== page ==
RadioScape has opened new offices in Hong Kong as part of a multi-million dollar expansion into the Asia Pacific region.
In less than a year, RadioScape has outgrown its initial premises, which opened with six staff. The new Asia Pacific Operations Centre will have 20 staff by the end of this quarter with all core functions being represented in Hong Kong.
The Operations Centre not only provides local sales and engineering support for radio manufacturers who are primarily based in southern China, particularly around Shenzhen, but is also the hub of RadioScape's module manufacturing and logistics team. In addition, RadioScape has a dedicated Customisation Group in the Centre, which is also being expanded to create additional engineering facilities for custom software and hardware development to provide customers with innovative and differentiated products.
At the launch event, hosted by RadioScape's CEO, John Hall, demonstrations were provided of the company's innovative products, all of which are based on RadioScape's unique "Software Defined Digital Radio" approach. These included RadioScape's Digital Audio Broadcasting (DAB) Professional Broadcasting Suite that is used at the heart of the world's largest DAB broadcasting operation located in the UK and has over 40% global market share.
On the receiver side, RadioScape's extensive range of highly successful DAB receiver modules was shown. These are used by many leading radio manufacturers to provide a rapid, reliable, and inexpensive route to market. The latest addition, the RadioScape RS500, can also receive Digital Radio Mondiale (DRMTM) broadcasts – a technology that is exciting radio broadcasters around the world as it opens up new business possibilities.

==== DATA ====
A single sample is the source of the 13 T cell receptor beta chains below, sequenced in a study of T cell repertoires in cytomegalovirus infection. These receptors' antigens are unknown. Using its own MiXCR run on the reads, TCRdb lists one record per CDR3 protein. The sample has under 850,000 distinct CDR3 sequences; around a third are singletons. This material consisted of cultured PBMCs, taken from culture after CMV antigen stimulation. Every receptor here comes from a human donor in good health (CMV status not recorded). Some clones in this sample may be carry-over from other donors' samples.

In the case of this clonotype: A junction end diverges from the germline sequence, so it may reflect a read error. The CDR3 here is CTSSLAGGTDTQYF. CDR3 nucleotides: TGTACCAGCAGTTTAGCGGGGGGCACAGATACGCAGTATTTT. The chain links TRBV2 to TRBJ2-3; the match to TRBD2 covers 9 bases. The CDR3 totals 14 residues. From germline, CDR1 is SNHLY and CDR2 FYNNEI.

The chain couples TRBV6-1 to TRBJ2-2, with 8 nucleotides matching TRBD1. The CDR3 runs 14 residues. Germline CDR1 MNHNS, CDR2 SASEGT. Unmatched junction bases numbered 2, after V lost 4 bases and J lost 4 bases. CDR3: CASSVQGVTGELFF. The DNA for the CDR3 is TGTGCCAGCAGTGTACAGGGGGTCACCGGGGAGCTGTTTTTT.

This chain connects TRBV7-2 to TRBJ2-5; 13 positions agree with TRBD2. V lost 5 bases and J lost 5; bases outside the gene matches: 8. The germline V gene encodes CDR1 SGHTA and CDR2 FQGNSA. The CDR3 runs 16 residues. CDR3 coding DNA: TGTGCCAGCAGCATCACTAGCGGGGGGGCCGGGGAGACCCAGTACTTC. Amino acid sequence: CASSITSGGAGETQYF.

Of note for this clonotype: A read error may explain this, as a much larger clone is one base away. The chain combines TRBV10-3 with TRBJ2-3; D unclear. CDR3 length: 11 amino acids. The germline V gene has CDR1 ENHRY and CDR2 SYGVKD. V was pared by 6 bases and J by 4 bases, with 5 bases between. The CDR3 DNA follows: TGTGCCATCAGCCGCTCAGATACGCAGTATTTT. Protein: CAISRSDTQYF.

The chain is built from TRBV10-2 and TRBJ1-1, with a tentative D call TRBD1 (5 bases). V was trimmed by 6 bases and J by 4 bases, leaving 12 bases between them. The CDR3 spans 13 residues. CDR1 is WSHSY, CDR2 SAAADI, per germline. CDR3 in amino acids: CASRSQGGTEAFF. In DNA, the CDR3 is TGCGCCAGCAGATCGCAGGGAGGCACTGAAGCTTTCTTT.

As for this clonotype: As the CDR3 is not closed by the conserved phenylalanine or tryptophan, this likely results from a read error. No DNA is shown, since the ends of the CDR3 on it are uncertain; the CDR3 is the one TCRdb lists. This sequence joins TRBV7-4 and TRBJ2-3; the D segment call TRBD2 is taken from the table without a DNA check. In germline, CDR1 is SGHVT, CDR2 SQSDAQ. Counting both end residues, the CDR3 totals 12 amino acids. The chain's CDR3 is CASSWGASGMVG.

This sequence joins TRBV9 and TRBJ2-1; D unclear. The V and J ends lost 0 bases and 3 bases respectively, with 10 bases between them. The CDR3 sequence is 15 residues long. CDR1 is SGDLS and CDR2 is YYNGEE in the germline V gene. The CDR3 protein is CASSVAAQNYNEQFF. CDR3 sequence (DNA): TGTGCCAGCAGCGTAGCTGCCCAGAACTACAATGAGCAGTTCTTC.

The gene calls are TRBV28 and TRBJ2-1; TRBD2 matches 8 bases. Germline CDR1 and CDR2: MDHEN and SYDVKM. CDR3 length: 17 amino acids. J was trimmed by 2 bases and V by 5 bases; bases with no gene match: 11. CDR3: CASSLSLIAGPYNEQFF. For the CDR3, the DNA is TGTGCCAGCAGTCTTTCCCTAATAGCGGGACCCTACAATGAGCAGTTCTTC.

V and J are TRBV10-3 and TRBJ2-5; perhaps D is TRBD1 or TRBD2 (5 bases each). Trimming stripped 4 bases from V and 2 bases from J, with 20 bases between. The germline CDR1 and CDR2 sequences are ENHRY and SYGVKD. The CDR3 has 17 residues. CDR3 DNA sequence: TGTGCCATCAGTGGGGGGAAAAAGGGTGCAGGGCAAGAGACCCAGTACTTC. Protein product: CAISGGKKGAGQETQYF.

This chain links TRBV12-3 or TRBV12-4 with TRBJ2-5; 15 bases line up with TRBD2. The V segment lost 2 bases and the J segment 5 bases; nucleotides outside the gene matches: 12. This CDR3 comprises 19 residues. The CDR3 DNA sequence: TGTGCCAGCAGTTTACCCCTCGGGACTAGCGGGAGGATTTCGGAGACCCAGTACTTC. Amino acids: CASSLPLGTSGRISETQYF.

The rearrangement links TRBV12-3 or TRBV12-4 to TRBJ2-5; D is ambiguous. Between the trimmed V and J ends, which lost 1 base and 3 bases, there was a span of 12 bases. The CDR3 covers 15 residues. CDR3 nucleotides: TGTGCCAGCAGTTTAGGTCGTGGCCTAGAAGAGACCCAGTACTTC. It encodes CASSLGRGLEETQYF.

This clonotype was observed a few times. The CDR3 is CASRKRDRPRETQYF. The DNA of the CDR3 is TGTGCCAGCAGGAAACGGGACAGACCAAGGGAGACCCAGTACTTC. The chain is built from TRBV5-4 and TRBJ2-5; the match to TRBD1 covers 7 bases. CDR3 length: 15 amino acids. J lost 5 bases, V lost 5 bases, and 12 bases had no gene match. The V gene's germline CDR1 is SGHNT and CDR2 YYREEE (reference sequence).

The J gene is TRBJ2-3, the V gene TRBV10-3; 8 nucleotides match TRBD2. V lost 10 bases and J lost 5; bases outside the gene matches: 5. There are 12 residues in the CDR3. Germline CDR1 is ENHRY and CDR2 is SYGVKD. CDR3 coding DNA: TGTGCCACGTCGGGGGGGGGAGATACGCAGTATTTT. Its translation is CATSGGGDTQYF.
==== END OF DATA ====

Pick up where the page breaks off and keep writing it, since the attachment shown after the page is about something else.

Representing the DRM Consortium at the launch, John Sykes, Project Director for Digital Radio at the BBC, explained the exciting role that DRM will take in bringing high quality digital radio reception to countries across the Asia Pacific region. He urged the region's receiver manufacturers, who supply nearly all of the digital radios sold in the world today, to ensure that DRM figured in their plans for 2006.
DRM is the world's only, non-proprietary global standard for the digitising of short-wave, medium-wave and long-wave broadcasting. Additionally, the DRM consortium recently voted to begin the process of extending the DRM system into the broadcasting bands up to 120 MHz.
Able to cover great distances and provide near "FM quality" audio using lower transmission powers and compatible channel allocations, DRM is currently being adopted in markets worldwide to provide new and higher quality broadcasts for local, national and international audiences. Over 20 Broadcasters are already broadcasting using DRM across the globe and include the BBC (World Service), Deutsche Welle, RTL Group, Radio Netherlands, and TDF.